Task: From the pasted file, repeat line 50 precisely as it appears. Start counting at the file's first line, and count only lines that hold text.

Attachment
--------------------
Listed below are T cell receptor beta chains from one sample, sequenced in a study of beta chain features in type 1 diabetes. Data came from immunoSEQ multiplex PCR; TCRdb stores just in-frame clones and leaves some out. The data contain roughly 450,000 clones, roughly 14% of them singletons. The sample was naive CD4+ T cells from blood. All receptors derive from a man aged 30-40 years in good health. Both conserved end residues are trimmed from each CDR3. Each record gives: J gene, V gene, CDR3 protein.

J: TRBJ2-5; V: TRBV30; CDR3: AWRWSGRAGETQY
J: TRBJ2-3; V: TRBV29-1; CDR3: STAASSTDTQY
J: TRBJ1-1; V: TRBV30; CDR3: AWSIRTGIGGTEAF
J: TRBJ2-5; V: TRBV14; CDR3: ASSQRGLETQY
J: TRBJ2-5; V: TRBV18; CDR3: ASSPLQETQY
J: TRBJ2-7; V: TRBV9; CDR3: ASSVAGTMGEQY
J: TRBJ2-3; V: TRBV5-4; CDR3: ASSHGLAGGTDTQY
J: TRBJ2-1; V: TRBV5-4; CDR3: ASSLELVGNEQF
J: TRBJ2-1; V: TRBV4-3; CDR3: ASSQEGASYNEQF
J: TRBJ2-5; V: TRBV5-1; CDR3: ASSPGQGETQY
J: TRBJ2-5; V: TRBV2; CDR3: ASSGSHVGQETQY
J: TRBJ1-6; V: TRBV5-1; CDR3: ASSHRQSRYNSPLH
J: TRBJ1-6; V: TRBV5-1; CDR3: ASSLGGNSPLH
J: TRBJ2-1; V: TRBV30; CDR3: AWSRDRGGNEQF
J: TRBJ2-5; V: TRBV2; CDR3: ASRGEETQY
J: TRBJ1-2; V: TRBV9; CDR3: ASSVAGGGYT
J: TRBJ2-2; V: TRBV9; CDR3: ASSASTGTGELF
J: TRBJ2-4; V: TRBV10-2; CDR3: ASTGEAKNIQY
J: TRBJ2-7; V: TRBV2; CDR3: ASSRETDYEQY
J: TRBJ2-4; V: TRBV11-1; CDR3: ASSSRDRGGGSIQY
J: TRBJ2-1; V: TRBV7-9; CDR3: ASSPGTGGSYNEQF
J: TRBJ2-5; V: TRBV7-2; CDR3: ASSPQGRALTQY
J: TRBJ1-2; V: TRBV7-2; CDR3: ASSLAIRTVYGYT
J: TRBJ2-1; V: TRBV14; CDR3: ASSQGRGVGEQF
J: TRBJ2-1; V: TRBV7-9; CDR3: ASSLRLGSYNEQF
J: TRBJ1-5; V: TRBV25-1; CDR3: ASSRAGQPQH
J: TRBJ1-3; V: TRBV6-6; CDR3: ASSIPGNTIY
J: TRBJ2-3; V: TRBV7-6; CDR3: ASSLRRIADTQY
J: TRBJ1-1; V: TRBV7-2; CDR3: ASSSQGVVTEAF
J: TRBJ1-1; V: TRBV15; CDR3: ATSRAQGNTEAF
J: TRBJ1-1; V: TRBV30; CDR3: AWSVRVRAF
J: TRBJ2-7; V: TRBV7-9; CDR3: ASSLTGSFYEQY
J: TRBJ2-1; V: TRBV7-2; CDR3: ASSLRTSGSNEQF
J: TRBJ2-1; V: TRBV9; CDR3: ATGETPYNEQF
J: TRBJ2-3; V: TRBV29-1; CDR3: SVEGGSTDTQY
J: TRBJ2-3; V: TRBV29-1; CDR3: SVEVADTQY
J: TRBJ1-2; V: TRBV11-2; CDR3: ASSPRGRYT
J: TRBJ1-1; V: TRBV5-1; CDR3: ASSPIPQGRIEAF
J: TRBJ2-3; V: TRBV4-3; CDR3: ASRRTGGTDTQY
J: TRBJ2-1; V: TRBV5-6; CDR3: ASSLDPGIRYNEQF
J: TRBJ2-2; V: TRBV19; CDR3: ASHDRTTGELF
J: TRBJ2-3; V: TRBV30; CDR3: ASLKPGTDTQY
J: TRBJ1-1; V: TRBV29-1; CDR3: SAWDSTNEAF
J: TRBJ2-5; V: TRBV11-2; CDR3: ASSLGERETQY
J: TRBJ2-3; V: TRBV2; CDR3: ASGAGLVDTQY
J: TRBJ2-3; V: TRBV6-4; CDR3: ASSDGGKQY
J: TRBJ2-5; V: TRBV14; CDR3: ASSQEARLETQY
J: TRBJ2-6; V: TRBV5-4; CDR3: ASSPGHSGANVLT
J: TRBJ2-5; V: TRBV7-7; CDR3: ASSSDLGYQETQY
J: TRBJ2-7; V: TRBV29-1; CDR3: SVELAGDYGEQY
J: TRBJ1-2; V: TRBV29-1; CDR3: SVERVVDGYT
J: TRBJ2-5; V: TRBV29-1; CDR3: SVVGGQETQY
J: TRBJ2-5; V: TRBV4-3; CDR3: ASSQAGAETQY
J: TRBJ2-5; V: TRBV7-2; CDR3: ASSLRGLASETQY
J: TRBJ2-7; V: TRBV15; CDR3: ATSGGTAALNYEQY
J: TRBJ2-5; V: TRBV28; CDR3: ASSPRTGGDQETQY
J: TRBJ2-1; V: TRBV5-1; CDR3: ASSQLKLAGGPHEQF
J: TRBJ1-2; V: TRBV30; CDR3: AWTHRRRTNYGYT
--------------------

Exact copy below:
J: TRBJ2-5; V: TRBV7-7; CDR3: ASSSDLGYQETQY